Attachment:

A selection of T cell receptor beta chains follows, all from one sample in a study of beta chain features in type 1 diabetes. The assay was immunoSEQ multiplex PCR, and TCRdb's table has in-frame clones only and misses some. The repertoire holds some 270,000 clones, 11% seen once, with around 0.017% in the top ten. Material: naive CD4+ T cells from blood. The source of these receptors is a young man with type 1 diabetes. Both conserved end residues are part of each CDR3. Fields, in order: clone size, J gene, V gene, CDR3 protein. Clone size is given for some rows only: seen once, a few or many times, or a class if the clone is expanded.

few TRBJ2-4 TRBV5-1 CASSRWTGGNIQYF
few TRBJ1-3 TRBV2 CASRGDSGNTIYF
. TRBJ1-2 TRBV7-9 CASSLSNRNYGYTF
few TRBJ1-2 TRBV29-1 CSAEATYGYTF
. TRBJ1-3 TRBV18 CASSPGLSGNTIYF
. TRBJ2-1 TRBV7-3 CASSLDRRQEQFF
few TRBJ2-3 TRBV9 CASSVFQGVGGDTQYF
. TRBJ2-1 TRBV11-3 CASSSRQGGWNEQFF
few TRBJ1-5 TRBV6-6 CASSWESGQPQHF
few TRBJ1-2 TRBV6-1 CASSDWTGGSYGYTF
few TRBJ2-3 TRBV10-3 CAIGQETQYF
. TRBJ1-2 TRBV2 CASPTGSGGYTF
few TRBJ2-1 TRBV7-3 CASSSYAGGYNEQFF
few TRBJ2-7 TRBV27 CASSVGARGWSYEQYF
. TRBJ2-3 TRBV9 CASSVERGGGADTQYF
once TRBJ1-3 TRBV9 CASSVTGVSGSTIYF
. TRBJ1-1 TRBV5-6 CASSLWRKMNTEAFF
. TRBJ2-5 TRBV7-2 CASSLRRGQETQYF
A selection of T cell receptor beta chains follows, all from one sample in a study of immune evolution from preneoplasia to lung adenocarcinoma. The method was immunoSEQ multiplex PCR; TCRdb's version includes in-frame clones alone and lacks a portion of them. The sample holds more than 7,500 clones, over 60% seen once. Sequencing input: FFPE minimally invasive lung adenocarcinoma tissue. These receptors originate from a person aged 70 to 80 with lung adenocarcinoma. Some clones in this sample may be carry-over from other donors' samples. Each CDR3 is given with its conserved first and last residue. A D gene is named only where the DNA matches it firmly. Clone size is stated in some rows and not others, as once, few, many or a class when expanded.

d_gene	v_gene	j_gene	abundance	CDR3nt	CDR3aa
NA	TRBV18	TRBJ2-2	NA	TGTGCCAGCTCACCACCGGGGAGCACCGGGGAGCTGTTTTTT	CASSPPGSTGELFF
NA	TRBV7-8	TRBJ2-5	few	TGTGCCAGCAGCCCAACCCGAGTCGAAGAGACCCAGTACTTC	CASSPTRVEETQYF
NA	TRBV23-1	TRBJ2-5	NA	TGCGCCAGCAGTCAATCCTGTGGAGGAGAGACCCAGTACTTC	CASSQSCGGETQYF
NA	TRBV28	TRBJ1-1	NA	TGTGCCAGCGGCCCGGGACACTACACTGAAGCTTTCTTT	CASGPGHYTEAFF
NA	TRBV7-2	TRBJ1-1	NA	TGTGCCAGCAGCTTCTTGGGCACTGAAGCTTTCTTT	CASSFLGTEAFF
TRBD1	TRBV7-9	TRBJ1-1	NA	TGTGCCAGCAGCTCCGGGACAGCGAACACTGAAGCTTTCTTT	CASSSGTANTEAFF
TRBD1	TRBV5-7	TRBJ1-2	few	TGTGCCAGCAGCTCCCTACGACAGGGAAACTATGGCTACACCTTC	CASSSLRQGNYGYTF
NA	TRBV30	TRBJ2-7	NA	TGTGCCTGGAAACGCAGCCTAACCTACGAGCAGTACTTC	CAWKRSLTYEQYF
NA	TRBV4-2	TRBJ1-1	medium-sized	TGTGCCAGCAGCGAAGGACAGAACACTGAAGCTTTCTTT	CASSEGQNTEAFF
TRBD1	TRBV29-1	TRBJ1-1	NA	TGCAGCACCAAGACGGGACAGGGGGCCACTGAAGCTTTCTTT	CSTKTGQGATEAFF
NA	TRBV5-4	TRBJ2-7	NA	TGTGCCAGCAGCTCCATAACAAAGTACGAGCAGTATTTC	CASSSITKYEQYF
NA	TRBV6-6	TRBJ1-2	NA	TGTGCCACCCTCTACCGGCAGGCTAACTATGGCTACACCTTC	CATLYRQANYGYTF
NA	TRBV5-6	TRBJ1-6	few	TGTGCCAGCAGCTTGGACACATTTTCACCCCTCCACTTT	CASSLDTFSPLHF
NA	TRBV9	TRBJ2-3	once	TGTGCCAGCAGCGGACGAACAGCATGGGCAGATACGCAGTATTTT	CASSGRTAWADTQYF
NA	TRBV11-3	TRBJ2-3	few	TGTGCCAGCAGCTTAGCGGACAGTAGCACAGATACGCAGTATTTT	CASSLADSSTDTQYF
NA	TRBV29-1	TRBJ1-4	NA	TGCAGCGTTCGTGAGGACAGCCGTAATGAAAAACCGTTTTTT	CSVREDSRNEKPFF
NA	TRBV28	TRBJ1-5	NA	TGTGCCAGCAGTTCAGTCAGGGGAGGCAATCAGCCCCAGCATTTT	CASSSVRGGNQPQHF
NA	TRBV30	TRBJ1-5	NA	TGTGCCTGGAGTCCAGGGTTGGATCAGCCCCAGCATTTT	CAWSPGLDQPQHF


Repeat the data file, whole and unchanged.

A selection of T cell receptor beta chains follows, all from one sample in a study of beta chain features in type 1 diabetes. The assay was immunoSEQ multiplex PCR, and TCRdb's table has in-frame clones only and misses some. The repertoire holds some 270,000 clones, 11% seen once, with around 0.017% in the top ten. Material: naive CD4+ T cells from blood. The source of these receptors is a young man with type 1 diabetes. Both conserved end residues are part of each CDR3. Fields, in order: clone size, J gene, V gene, CDR3 protein. Clone size is given for some rows only: seen once, a few or many times, or a class if the clone is expanded.

few TRBJ2-4 TRBV5-1 CASSRWTGGNIQYF
few TRBJ1-3 TRBV2 CASRGDSGNTIYF
. TRBJ1-2 TRBV7-9 CASSLSNRNYGYTF
few TRBJ1-2 TRBV29-1 CSAEATYGYTF
. TRBJ1-3 TRBV18 CASSPGLSGNTIYF
. TRBJ2-1 TRBV7-3 CASSLDRRQEQFF
few TRBJ2-3 TRBV9 CASSVFQGVGGDTQYF
. TRBJ2-1 TRBV11-3 CASSSRQGGWNEQFF
few TRBJ1-5 TRBV6-6 CASSWESGQPQHF
few TRBJ1-2 TRBV6-1 CASSDWTGGSYGYTF
few TRBJ2-3 TRBV10-3 CAIGQETQYF
. TRBJ1-2 TRBV2 CASPTGSGGYTF
few TRBJ2-1 TRBV7-3 CASSSYAGGYNEQFF
few TRBJ2-7 TRBV27 CASSVGARGWSYEQYF
. TRBJ2-3 TRBV9 CASSVERGGGADTQYF
once TRBJ1-3 TRBV9 CASSVTGVSGSTIYF
. TRBJ1-1 TRBV5-6 CASSLWRKMNTEAFF
. TRBJ2-5 TRBV7-2 CASSLRRGQETQYF
A selection of T cell receptor beta chains follows, all from one sample in a study of immune evolution from preneoplasia to lung adenocarcinoma. The method was immunoSEQ multiplex PCR; TCRdb's version includes in-frame clones alone and lacks a portion of them. The sample holds more than 7,500 clones, over 60% seen once. Sequencing input: FFPE minimally invasive lung adenocarcinoma tissue. These receptors originate from a person aged 70 to 80 with lung adenocarcinoma. Some clones in this sample may be carry-over from other donors' samples. Each CDR3 is given with its conserved first and last residue. A D gene is named only where the DNA matches it firmly. Clone size is stated in some rows and not others, as once, few, many or a class when expanded.

d_gene	v_gene	j_gene	abundance	CDR3nt	CDR3aa
NA	TRBV18	TRBJ2-2	NA	TGTGCCAGCTCACCACCGGGGAGCACCGGGGAGCTGTTTTTT	CASSPPGSTGELFF
NA	TRBV7-8	TRBJ2-5	few	TGTGCCAGCAGCCCAACCCGAGTCGAAGAGACCCAGTACTTC	CASSPTRVEETQYF
NA	TRBV23-1	TRBJ2-5	NA	TGCGCCAGCAGTCAATCCTGTGGAGGAGAGACCCAGTACTTC	CASSQSCGGETQYF
NA	TRBV28	TRBJ1-1	NA	TGTGCCAGCGGCCCGGGACACTACACTGAAGCTTTCTTT	CASGPGHYTEAFF
NA	TRBV7-2	TRBJ1-1	NA	TGTGCCAGCAGCTTCTTGGGCACTGAAGCTTTCTTT	CASSFLGTEAFF
TRBD1	TRBV7-9	TRBJ1-1	NA	TGTGCCAGCAGCTCCGGGACAGCGAACACTGAAGCTTTCTTT	CASSSGTANTEAFF
TRBD1	TRBV5-7	TRBJ1-2	few	TGTGCCAGCAGCTCCCTACGACAGGGAAACTATGGCTACACCTTC	CASSSLRQGNYGYTF
NA	TRBV30	TRBJ2-7	NA	TGTGCCTGGAAACGCAGCCTAACCTACGAGCAGTACTTC	CAWKRSLTYEQYF
NA	TRBV4-2	TRBJ1-1	medium-sized	TGTGCCAGCAGCGAAGGACAGAACACTGAAGCTTTCTTT	CASSEGQNTEAFF
TRBD1	TRBV29-1	TRBJ1-1	NA	TGCAGCACCAAGACGGGACAGGGGGCCACTGAAGCTTTCTTT	CSTKTGQGATEAFF
NA	TRBV5-4	TRBJ2-7	NA	TGTGCCAGCAGCTCCATAACAAAGTACGAGCAGTATTTC	CASSSITKYEQYF
NA	TRBV6-6	TRBJ1-2	NA	TGTGCCACCCTCTACCGGCAGGCTAACTATGGCTACACCTTC	CATLYRQANYGYTF
NA	TRBV5-6	TRBJ1-6	few	TGTGCCAGCAGCTTGGACACATTTTCACCCCTCCACTTT	CASSLDTFSPLHF
NA	TRBV9	TRBJ2-3	once	TGTGCCAGCAGCGGACGAACAGCATGGGCAGATACGCAGTATTTT	CASSGRTAWADTQYF
NA	TRBV11-3	TRBJ2-3	few	TGTGCCAGCAGCTTAGCGGACAGTAGCACAGATACGCAGTATTTT	CASSLADSSTDTQYF
NA	TRBV29-1	TRBJ1-4	NA	TGCAGCGTTCGTGAGGACAGCCGTAATGAAAAACCGTTTTTT	CSVREDSRNEKPFF
NA	TRBV28	TRBJ1-5	NA	TGTGCCAGCAGTTCAGTCAGGGGAGGCAATCAGCCCCAGCATTTT	CASSSVRGGNQPQHF
NA	TRBV30	TRBJ1-5	NA	TGTGCCTGGAGTCCAGGGTTGGATCAGCCCCAGCATTTT	CAWSPGLDQPQHF